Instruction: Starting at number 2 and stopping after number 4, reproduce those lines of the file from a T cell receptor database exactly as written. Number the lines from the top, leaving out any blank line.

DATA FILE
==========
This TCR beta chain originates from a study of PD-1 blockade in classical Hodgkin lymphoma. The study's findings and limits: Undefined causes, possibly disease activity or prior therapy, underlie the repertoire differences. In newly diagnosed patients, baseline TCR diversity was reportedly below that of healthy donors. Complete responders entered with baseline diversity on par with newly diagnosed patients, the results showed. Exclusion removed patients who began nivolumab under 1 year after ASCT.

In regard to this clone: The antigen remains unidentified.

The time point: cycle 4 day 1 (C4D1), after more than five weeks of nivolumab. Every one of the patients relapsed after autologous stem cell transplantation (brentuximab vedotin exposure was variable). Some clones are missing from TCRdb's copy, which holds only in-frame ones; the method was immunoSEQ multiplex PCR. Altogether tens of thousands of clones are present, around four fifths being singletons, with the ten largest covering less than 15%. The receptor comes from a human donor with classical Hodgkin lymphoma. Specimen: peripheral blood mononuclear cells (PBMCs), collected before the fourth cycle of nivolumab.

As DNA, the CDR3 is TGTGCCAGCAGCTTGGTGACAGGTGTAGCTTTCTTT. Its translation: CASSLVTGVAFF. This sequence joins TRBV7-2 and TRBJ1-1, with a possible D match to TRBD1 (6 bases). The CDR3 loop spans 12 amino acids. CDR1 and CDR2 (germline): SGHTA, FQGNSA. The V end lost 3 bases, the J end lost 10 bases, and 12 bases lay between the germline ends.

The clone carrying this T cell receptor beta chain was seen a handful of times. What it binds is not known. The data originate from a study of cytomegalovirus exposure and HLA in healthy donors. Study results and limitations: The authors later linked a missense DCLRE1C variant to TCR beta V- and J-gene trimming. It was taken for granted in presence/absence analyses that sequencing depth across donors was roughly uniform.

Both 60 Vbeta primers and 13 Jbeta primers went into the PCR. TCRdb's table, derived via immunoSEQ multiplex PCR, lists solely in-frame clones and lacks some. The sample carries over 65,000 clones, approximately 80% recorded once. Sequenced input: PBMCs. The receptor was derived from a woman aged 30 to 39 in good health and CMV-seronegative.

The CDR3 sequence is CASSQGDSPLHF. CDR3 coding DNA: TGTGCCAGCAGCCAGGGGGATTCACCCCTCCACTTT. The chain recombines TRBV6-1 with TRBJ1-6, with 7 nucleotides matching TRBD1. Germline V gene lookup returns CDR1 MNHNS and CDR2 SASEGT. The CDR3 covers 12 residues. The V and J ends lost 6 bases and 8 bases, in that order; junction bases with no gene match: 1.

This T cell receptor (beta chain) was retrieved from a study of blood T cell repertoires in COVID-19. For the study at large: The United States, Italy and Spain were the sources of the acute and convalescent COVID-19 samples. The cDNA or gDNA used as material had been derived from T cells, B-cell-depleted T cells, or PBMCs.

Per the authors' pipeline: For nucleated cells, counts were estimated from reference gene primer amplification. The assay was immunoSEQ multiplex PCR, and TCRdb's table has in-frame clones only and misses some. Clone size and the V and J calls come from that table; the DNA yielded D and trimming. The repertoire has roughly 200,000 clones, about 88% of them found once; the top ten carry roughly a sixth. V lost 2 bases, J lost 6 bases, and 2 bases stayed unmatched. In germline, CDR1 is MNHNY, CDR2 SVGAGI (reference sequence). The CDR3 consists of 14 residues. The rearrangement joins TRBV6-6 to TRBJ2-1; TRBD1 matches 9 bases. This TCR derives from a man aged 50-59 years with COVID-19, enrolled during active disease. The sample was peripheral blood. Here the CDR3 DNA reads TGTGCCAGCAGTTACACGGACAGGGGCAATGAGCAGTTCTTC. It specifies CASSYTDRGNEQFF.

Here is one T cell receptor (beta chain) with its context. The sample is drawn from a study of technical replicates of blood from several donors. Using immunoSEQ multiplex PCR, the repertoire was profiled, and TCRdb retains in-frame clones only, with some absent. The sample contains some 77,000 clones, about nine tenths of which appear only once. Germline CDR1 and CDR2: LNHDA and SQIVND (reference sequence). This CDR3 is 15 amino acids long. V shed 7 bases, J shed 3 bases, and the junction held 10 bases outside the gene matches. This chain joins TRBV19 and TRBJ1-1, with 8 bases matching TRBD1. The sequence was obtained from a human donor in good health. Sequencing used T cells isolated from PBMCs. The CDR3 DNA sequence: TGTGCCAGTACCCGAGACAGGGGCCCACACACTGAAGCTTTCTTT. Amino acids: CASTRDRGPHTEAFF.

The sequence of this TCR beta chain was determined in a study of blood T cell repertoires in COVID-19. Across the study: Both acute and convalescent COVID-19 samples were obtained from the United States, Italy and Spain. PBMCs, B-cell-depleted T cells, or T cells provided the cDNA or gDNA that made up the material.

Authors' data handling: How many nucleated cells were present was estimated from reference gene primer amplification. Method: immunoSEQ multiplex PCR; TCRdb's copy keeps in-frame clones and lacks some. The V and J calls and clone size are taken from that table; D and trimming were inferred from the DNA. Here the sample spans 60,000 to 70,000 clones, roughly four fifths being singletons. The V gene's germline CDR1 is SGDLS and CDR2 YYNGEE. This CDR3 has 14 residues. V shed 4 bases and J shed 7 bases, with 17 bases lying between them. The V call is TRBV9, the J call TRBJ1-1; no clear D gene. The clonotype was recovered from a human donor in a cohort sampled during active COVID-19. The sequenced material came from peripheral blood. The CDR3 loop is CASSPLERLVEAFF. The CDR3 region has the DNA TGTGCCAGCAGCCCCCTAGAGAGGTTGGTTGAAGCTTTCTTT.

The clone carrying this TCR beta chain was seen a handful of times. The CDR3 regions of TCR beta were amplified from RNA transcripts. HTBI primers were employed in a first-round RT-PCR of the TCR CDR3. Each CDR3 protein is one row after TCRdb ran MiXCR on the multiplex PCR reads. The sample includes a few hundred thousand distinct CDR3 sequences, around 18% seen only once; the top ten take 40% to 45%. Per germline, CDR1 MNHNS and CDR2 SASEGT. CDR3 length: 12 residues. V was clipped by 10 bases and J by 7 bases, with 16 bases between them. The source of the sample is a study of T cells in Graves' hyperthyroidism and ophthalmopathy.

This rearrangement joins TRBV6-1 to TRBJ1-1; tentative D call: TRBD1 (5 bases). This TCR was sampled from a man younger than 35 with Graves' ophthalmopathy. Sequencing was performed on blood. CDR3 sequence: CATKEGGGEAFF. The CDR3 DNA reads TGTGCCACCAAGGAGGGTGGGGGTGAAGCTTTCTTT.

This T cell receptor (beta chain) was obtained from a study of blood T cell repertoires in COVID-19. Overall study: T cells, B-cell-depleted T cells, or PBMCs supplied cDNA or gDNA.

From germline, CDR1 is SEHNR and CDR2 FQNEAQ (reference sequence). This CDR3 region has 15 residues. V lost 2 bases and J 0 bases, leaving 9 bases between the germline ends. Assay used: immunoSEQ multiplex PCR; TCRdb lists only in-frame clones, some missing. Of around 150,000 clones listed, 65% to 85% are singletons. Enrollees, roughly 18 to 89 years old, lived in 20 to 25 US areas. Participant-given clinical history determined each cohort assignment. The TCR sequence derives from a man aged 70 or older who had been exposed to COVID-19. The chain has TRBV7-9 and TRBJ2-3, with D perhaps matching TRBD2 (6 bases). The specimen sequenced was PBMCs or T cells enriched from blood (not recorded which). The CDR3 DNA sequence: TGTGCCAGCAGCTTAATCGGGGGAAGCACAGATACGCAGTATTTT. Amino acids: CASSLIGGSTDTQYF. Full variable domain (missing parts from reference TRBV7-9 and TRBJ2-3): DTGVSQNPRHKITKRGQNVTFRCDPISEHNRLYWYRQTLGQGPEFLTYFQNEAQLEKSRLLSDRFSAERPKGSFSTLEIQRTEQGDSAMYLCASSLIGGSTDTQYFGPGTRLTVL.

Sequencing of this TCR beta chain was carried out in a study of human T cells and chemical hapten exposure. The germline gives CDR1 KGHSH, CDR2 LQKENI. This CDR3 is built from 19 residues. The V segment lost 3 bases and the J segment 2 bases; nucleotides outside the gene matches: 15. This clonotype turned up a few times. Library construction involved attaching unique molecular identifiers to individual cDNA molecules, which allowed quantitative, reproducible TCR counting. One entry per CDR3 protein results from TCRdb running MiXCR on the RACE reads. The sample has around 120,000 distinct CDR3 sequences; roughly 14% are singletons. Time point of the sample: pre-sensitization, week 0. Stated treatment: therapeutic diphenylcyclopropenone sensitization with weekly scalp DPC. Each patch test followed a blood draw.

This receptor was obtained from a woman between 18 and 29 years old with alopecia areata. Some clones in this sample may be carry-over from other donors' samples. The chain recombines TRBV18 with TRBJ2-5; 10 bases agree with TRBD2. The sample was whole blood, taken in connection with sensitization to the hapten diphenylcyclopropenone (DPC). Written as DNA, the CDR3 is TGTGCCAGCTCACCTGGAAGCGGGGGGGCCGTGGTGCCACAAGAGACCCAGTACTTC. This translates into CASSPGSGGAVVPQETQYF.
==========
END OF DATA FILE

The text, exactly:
In regard to this clone: The antigen remains unidentified.

The time point: cycle 4 day 1 (C4D1), after more than five weeks of nivolumab. Every one of the patients relapsed after autologous stem cell transplantation (brentuximab vedotin exposure was variable). Some clones are missing from TCRdb's copy, which holds only in-frame ones; the method was immunoSEQ multiplex PCR. Altogether tens of thousands of clones are present, around four fifths being singletons, with the ten largest covering less than 15%. The receptor comes from a human donor with classical Hodgkin lymphoma. Specimen: peripheral blood mononuclear cells (PBMCs), collected before the fourth cycle of nivolumab.

As DNA, the CDR3 is TGTGCCAGCAGCTTGGTGACAGGTGTAGCTTTCTTT. Its translation: CASSLVTGVAFF. This sequence joins TRBV7-2 and TRBJ1-1, with a possible D match to TRBD1 (6 bases). The CDR3 loop spans 12 amino acids. CDR1 and CDR2 (germline): SGHTA, FQGNSA. The V end lost 3 bases, the J end lost 10 bases, and 12 bases lay between the germline ends.